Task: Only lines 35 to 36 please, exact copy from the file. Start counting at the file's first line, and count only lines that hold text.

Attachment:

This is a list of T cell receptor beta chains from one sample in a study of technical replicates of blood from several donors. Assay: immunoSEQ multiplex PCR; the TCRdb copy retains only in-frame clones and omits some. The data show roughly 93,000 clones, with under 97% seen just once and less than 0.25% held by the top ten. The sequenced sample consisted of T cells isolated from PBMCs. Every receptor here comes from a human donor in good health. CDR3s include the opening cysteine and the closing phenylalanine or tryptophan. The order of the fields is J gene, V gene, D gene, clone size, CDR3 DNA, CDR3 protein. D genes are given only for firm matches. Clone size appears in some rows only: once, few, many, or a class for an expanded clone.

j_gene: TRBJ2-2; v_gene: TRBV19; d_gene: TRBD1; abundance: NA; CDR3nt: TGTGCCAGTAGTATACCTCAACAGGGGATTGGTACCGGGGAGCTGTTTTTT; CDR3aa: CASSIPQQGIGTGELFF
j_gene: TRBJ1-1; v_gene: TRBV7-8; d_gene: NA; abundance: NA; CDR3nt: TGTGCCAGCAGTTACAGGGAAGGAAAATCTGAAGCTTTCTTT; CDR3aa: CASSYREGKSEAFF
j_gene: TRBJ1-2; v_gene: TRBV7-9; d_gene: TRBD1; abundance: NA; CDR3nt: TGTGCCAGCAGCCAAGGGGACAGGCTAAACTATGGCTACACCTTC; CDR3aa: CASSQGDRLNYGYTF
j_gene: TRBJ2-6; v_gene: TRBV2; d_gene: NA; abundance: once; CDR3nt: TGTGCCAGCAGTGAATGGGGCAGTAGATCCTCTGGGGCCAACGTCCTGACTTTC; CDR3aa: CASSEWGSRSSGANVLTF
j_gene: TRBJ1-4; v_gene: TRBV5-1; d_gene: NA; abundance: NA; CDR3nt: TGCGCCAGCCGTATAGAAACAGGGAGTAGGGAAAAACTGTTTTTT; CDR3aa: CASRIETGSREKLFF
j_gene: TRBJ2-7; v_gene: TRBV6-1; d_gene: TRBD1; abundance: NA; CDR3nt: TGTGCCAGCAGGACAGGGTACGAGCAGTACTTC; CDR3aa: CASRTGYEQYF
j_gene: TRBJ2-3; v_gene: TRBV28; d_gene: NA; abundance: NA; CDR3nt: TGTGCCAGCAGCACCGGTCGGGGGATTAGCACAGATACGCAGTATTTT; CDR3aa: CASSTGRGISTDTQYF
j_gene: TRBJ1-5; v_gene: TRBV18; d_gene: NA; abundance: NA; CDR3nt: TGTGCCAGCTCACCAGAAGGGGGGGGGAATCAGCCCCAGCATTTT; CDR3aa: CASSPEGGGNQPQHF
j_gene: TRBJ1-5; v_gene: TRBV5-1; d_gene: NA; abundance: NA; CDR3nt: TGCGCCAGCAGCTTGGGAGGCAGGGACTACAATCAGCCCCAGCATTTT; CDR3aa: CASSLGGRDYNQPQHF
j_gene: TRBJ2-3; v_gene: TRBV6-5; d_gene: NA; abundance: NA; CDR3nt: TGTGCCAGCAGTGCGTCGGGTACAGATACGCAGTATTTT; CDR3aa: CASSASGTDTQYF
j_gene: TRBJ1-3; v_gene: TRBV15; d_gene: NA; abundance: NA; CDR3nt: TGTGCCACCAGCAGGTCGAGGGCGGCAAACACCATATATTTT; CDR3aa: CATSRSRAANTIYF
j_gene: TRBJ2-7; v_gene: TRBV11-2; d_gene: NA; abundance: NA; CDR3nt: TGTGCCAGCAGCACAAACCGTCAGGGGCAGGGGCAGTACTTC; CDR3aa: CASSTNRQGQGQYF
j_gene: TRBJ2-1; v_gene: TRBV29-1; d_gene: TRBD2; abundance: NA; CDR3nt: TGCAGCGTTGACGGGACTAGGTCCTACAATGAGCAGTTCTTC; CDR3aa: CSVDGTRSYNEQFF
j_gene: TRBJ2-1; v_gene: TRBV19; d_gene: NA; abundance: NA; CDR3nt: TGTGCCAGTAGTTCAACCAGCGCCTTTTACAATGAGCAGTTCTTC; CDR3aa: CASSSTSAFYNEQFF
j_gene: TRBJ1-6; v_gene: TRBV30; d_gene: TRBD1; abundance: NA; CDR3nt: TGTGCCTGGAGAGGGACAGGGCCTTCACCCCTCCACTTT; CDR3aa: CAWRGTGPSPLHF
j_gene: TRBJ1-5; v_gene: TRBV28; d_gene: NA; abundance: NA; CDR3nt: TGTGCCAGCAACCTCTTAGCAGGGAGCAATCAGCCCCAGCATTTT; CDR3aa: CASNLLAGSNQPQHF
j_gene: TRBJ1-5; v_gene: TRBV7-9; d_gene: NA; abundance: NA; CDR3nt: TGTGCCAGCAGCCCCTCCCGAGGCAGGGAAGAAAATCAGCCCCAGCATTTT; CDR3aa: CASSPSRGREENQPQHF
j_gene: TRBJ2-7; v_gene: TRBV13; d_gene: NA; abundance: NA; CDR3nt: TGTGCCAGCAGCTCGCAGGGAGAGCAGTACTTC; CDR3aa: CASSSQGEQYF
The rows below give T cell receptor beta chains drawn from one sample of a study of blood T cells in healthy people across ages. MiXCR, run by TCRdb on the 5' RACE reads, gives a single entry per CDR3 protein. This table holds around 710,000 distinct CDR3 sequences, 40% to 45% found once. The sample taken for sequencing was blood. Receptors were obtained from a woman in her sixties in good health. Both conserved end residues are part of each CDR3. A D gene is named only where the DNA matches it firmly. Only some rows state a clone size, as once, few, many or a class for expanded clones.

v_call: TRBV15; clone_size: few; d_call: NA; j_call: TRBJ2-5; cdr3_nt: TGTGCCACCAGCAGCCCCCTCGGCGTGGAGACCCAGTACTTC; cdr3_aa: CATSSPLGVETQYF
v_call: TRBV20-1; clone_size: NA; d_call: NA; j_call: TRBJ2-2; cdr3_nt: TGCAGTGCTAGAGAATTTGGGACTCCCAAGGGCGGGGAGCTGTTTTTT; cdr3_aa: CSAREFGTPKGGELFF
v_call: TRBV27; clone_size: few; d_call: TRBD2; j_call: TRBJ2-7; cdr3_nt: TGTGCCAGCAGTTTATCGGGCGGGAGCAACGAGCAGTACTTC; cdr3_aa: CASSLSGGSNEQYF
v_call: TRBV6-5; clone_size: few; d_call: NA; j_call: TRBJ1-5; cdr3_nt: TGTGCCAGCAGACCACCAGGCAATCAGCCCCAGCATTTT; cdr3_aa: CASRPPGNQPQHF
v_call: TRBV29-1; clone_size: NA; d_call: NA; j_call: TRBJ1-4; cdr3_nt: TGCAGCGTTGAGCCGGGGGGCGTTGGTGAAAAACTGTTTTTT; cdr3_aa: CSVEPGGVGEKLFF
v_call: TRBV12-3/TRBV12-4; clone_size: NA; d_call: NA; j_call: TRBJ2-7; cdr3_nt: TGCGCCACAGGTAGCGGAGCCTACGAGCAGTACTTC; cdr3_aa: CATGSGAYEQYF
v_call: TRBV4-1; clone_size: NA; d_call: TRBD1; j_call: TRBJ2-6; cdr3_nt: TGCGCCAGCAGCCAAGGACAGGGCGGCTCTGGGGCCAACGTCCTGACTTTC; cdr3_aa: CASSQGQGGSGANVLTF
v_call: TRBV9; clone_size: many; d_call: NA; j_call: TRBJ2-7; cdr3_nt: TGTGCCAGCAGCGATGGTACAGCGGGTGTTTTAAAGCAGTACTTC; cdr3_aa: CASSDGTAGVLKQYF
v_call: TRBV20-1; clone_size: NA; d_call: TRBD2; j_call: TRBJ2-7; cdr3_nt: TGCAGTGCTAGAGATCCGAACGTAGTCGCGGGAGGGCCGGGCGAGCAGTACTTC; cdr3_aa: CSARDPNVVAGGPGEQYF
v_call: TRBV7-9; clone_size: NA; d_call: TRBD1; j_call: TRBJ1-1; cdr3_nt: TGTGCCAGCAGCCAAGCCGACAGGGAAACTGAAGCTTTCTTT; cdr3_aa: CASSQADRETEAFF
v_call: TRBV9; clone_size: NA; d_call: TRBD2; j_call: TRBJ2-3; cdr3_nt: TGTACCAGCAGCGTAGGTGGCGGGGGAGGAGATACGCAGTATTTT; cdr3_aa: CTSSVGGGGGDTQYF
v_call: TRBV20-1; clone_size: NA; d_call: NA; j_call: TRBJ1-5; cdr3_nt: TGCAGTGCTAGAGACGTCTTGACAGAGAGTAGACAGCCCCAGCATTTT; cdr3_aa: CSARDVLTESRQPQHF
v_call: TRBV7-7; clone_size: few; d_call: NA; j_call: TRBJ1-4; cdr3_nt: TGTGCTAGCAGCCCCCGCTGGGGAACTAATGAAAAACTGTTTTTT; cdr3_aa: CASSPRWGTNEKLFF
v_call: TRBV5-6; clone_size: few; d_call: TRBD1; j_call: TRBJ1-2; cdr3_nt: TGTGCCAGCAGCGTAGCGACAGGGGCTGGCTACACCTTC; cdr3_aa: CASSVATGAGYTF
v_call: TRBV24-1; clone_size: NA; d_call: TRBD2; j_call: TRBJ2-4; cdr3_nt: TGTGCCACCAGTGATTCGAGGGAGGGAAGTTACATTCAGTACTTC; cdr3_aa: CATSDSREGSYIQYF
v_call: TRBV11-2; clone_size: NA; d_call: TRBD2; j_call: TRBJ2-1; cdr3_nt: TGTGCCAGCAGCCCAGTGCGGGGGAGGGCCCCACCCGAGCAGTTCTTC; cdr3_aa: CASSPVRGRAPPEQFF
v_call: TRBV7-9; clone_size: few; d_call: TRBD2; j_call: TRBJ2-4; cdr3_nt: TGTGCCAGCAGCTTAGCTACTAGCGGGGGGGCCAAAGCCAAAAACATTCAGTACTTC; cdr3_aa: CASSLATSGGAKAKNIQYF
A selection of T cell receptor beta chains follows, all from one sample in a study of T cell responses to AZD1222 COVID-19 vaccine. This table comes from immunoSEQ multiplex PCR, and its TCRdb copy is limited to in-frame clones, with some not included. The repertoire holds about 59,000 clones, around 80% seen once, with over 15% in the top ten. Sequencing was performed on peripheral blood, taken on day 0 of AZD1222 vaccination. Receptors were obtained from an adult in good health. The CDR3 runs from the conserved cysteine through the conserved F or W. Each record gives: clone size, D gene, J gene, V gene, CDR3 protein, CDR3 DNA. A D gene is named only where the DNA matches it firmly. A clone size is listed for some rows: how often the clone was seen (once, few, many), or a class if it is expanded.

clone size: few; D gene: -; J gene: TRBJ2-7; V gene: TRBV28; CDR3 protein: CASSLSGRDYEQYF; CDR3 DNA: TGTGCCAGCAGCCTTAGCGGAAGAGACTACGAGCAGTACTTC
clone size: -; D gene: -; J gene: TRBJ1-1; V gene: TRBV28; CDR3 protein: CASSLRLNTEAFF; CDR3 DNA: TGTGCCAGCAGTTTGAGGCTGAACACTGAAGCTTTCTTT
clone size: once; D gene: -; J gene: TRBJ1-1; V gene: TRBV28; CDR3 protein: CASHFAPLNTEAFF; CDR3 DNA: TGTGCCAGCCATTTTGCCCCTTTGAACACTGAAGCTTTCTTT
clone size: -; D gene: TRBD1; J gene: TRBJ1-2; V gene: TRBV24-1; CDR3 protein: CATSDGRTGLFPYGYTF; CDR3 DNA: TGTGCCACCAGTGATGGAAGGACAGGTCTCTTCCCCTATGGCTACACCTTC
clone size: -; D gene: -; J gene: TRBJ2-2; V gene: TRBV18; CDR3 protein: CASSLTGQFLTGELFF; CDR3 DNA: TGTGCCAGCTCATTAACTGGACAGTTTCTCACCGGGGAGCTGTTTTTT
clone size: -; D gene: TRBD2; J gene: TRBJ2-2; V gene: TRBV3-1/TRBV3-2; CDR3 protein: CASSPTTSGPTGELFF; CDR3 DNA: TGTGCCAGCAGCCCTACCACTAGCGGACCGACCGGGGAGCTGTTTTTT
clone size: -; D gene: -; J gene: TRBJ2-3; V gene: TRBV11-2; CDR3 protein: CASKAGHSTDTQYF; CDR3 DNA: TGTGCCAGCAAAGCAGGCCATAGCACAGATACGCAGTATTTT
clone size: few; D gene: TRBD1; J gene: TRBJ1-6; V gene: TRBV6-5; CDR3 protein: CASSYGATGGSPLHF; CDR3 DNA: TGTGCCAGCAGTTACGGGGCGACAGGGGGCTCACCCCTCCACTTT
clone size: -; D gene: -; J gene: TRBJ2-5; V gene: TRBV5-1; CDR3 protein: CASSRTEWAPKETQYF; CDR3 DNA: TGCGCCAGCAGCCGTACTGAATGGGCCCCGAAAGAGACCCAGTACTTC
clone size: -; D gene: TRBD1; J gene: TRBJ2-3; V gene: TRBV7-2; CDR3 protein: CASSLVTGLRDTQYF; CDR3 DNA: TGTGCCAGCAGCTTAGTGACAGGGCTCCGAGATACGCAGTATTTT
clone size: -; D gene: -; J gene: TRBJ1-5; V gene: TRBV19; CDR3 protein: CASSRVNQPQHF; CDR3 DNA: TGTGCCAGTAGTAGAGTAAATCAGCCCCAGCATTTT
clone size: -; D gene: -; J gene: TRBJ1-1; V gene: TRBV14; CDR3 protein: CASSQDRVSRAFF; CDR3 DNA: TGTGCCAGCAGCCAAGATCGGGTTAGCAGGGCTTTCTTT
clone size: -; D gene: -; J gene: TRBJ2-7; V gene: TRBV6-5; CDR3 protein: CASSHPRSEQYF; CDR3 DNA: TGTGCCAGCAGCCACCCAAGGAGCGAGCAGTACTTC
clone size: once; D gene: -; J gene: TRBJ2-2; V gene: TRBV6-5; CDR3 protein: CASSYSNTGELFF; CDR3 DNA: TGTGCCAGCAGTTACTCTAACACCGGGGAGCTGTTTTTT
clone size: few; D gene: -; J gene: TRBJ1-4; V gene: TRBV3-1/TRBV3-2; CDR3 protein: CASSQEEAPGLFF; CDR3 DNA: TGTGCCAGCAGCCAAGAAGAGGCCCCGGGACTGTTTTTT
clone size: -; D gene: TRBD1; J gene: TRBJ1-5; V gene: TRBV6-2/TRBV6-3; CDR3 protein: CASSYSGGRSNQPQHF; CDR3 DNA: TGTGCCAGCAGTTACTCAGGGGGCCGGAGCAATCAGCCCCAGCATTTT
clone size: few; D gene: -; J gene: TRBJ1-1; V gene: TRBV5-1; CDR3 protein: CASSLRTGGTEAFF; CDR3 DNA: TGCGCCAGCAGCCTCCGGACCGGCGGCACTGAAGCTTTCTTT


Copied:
v_call: TRBV24-1; clone_size: NA; d_call: TRBD2; j_call: TRBJ2-4; cdr3_nt: TGTGCCACCAGTGATTCGAGGGAGGGAAGTTACATTCAGTACTTC; cdr3_aa: CATSDSREGSYIQYF
v_call: TRBV11-2; clone_size: NA; d_call: TRBD2; j_call: TRBJ2-1; cdr3_nt: TGTGCCAGCAGCCCAGTGCGGGGGAGGGCCCCACCCGAGCAGTTCTTC; cdr3_aa: CASSPVRGRAPPEQFF